The Tax Court in Brief – March 28th – April 1st, 2022

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Tax Litigation:  The Week of March 28, 2022, through April 1, 2022

Bats Global Markets Holdings, Inc. v. Comm’r, 158 T.C. No. 5 | March 31, 2022 |Kerrigan, J. | Dkt. No. 1068-17

Short Summary: Bats Global, a registered securities exchange, developed a trading platform software that operated electronic markets for trading equity securities. Bats Global was subject to the Securities Exchange Act of 1934 and the Regulation National Market System rules promulgated by the SEC. Bats Global’s customers were organizations that were members of applicable trading exchanges. The customers were required to accept terms of agreement and to agree to abide by the applicable exchange rules, both of which included authority or terms for the prescription of dues, fees, and charges. Bats Global’s software was paired with other open-source software that Bats Global did not develop. Customers used their own hardware to connect with Bats Global’s hardware in its data center. Bats Global charged a monthly, logical port fees for physical wire connections as well as routing fees for routing orders and transaction fees for when securities orders were executed (collectively, Fees). For each of tax years 2011, 2012, and 2013, Bats Global sought to deduct approximately $1,000,000 in Fees. The IRS denied the request and issued deficiencies for the amounts sought as deductions.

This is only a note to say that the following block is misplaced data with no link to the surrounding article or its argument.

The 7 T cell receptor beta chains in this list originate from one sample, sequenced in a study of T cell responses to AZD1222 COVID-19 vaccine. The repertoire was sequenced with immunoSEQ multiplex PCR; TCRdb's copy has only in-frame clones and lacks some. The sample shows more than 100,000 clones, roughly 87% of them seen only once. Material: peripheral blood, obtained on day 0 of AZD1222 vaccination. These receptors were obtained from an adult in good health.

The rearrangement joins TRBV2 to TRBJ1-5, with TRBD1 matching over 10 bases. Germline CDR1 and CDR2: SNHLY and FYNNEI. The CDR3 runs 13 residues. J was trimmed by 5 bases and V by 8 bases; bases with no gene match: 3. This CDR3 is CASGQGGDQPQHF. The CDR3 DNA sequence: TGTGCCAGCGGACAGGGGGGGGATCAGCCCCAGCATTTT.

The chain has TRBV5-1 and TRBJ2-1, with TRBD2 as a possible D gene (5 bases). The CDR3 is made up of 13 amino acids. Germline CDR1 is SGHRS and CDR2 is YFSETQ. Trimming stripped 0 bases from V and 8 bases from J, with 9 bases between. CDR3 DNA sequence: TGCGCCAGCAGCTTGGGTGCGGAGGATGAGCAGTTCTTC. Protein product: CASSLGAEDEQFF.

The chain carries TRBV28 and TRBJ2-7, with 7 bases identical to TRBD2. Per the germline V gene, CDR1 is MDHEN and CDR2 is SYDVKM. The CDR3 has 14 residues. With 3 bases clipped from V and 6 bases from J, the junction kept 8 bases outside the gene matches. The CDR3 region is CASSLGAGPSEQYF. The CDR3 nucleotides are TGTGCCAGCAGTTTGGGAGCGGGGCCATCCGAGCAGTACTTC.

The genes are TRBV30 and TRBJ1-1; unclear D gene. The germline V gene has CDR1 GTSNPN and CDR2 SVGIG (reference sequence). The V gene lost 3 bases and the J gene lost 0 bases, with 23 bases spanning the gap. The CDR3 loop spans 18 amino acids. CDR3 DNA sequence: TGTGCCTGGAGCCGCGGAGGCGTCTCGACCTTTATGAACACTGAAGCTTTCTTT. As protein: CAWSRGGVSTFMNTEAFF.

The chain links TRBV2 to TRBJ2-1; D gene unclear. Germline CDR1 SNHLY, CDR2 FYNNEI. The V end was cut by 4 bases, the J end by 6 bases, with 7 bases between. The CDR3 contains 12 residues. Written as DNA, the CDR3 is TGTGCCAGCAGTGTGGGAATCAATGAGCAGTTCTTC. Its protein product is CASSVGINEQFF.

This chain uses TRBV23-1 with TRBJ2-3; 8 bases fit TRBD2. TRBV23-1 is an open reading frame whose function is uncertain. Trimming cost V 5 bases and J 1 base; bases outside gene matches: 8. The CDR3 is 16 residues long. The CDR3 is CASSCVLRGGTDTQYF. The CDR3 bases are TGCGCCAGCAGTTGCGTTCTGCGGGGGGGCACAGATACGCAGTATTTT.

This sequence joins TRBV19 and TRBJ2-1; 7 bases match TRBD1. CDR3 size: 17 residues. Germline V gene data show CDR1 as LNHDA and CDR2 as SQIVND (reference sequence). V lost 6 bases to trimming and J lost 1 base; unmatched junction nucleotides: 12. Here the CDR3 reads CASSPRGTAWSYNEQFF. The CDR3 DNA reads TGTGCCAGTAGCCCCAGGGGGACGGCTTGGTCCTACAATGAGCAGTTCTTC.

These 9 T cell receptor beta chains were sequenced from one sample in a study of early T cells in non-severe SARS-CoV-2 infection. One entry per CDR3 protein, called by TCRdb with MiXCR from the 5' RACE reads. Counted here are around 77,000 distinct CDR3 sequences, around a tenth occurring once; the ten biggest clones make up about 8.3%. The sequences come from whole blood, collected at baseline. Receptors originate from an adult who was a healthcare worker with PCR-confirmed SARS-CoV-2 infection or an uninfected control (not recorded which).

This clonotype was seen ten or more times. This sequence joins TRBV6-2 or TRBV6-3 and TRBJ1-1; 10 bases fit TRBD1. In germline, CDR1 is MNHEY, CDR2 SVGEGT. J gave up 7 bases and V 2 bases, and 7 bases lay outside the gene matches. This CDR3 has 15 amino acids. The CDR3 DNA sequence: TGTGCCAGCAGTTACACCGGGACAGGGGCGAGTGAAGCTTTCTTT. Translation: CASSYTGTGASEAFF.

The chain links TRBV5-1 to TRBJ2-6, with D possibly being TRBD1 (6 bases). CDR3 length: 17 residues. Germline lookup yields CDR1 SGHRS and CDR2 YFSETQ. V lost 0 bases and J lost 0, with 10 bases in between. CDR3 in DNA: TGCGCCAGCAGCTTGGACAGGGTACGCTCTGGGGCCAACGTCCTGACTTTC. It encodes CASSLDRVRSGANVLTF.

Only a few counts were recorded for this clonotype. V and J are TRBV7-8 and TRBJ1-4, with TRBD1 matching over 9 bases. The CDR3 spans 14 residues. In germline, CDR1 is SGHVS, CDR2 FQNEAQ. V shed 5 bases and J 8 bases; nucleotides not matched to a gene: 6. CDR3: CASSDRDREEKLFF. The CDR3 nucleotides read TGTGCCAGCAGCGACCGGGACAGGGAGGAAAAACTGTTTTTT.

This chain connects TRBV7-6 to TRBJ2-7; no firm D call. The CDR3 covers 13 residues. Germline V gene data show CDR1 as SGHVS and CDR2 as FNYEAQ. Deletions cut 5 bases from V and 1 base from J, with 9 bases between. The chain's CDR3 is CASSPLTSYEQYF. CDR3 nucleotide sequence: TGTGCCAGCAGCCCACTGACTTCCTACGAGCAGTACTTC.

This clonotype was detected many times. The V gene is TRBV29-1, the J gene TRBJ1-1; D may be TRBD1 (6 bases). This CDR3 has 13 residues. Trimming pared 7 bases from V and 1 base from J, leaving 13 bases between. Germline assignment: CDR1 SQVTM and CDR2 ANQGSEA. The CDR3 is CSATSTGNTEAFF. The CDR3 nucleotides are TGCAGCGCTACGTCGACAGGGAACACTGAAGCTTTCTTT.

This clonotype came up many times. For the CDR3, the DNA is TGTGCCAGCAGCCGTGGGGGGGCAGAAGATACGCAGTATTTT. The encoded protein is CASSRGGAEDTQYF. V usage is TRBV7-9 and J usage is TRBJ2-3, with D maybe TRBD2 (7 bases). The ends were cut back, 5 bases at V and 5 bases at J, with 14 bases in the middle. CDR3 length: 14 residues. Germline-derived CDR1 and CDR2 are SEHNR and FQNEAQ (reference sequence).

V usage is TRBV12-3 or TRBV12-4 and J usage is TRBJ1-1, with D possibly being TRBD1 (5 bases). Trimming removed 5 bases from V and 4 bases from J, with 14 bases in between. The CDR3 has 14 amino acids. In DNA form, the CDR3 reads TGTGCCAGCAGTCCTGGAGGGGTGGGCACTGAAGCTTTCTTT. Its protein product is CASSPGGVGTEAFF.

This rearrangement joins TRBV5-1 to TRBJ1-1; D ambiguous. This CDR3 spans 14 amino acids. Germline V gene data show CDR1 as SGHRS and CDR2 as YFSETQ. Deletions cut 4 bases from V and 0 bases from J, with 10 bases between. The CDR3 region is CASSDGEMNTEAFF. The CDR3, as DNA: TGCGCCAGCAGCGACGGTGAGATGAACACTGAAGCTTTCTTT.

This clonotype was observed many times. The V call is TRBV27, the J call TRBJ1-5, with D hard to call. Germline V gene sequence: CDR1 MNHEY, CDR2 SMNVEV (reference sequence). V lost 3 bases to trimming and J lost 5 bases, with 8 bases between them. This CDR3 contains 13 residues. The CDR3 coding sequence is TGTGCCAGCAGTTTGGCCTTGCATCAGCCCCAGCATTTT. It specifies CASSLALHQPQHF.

Issue: Whether Bats Global’s gross receipts from the Fees are domestic production gross receipts (DPGR)—and are therefore deductible—pursuant to 26 U.S.C. § 199 and related Treasury Regulations (26 C.F.R. § 1.199-1, et. seq.).

Note: 26 U.S.C. § 199 was enacted in 2004 to provide a tax deduction for certain domestic production activities, but the statute and its related regulations were repealed for tax years beginning after December 31, 2017.

Primary Holdings: 

  • The Fees were derived from services, not the direct use of software, see Reg. § 1.199-3(i)(6)(iii), and, except for limited exceptions not met by Bats Global, gross receipts derived from the performance of services do not qualify as DPGR under Treas. Reg. § 1.199-3(i)(4)(i)(A). The fact that the applicable exchanges use software to operate does not convert Bats Global’s trade execution services into the provision of software for customers’ direct use.
  • In sum, Bats Global claimed the gross receipts from its Fees as DPGR. All three categories of Fees at issue—transaction fees, routing fees, and logical port fees—were derived from services Bats Global performed for customers in the course of operating Bats Global’s securities exchanges. The Fees were not derived from providing customers access to computer software for their direct use, and they therefore do not meet the requirements of Treasury Regulation § 1.199-3(i)(6)(iii) (repealed, 2017). Thus, Bats Global is not entitled to treat the gross receipts from the Fees as DPGR under Treas. Reg. § 1.199-3(i)(6)(iii) because the Fees were not derived from providing customers access to computer software for their direct use.

Key Points of Law:

  • Burdens of Proof. Generally, the IRS’s determinations are presumed correct, and the taxpayer bears the burden of proving the Commissioner’s determinations are erroneous. Rule 142(a); Welch v. Helvering, 290 U.S. 111, 115 (1933). The burden of proof may shift to the IRS if the taxpayer establishes that he or she complied with the requirements of 26 U.S.C. § 7491(a) to substantiate items, to maintain required records, and to cooperate fully with the IRS’s reasonable requests.